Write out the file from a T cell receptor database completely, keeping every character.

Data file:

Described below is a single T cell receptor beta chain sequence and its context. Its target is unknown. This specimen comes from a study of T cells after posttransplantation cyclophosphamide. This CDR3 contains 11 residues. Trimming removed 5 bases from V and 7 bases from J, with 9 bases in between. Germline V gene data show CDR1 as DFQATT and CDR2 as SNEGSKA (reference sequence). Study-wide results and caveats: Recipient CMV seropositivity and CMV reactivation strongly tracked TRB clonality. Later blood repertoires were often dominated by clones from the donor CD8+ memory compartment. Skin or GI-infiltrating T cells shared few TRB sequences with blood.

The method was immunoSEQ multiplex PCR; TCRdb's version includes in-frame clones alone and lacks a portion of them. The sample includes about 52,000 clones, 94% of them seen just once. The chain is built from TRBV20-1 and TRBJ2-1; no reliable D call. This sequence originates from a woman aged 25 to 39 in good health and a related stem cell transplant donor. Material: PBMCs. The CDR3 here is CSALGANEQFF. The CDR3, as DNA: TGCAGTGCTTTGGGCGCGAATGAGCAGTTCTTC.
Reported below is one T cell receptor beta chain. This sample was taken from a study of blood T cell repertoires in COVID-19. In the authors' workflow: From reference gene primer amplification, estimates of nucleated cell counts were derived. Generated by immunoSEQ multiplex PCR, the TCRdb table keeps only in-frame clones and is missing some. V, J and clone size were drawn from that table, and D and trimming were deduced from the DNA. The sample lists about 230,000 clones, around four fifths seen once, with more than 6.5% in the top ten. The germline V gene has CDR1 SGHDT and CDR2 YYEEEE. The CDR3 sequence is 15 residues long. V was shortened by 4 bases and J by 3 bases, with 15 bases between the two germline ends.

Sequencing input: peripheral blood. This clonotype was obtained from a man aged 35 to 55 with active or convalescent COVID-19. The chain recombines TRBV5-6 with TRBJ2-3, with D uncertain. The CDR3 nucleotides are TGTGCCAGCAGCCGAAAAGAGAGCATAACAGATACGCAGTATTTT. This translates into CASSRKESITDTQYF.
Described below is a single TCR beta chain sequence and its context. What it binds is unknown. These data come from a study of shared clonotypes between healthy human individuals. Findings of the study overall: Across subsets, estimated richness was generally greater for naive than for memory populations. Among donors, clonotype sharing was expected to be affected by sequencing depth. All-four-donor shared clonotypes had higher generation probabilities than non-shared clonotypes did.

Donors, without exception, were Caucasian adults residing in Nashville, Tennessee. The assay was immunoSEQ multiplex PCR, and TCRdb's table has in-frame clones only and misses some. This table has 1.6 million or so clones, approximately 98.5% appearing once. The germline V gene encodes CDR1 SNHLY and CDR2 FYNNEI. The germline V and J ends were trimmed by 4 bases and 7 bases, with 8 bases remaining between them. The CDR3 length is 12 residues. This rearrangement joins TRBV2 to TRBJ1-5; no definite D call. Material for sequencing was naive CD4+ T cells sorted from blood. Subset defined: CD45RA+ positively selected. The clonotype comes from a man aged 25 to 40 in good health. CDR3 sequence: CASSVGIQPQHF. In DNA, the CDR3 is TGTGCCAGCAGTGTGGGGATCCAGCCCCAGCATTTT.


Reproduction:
Described below is a single T cell receptor beta chain sequence and its context. Its target is unknown. This specimen comes from a study of T cells after posttransplantation cyclophosphamide. This CDR3 contains 11 residues. Trimming removed 5 bases from V and 7 bases from J, with 9 bases in between. Germline V gene data show CDR1 as DFQATT and CDR2 as SNEGSKA (reference sequence). Study-wide results and caveats: Recipient CMV seropositivity and CMV reactivation strongly tracked TRB clonality. Later blood repertoires were often dominated by clones from the donor CD8+ memory compartment. Skin or GI-infiltrating T cells shared few TRB sequences with blood.

The method was immunoSEQ multiplex PCR; TCRdb's version includes in-frame clones alone and lacks a portion of them. The sample includes about 52,000 clones, 94% of them seen just once. The chain is built from TRBV20-1 and TRBJ2-1; no reliable D call. This sequence originates from a woman aged 25 to 39 in good health and a related stem cell transplant donor. Material: PBMCs. The CDR3 here is CSALGANEQFF. The CDR3, as DNA: TGCAGTGCTTTGGGCGCGAATGAGCAGTTCTTC.
Reported below is one T cell receptor beta chain. This sample was taken from a study of blood T cell repertoires in COVID-19. In the authors' workflow: From reference gene primer amplification, estimates of nucleated cell counts were derived. Generated by immunoSEQ multiplex PCR, the TCRdb table keeps only in-frame clones and is missing some. V, J and clone size were drawn from that table, and D and trimming were deduced from the DNA. The sample lists about 230,000 clones, around four fifths seen once, with more than 6.5% in the top ten. The germline V gene has CDR1 SGHDT and CDR2 YYEEEE. The CDR3 sequence is 15 residues long. V was shortened by 4 bases and J by 3 bases, with 15 bases between the two germline ends.

Sequencing input: peripheral blood. This clonotype was obtained from a man aged 35 to 55 with active or convalescent COVID-19. The chain recombines TRBV5-6 with TRBJ2-3, with D uncertain. The CDR3 nucleotides are TGTGCCAGCAGCCGAAAAGAGAGCATAACAGATACGCAGTATTTT. This translates into CASSRKESITDTQYF.
Described below is a single TCR beta chain sequence and its context. What it binds is unknown. These data come from a study of shared clonotypes between healthy human individuals. Findings of the study overall: Across subsets, estimated richness was generally greater for naive than for memory populations. Among donors, clonotype sharing was expected to be affected by sequencing depth. All-four-donor shared clonotypes had higher generation probabilities than non-shared clonotypes did.

Donors, without exception, were Caucasian adults residing in Nashville, Tennessee. The assay was immunoSEQ multiplex PCR, and TCRdb's table has in-frame clones only and misses some. This table has 1.6 million or so clones, approximately 98.5% appearing once. The germline V gene encodes CDR1 SNHLY and CDR2 FYNNEI. The germline V and J ends were trimmed by 4 bases and 7 bases, with 8 bases remaining between them. The CDR3 length is 12 residues. This rearrangement joins TRBV2 to TRBJ1-5; no definite D call. Material for sequencing was naive CD4+ T cells sorted from blood. Subset defined: CD45RA+ positively selected. The clonotype comes from a man aged 25 to 40 in good health. CDR3 sequence: CASSVGIQPQHF. In DNA, the CDR3 is TGTGCCAGCAGTGTGGGGATCCAGCCCCAGCATTTT.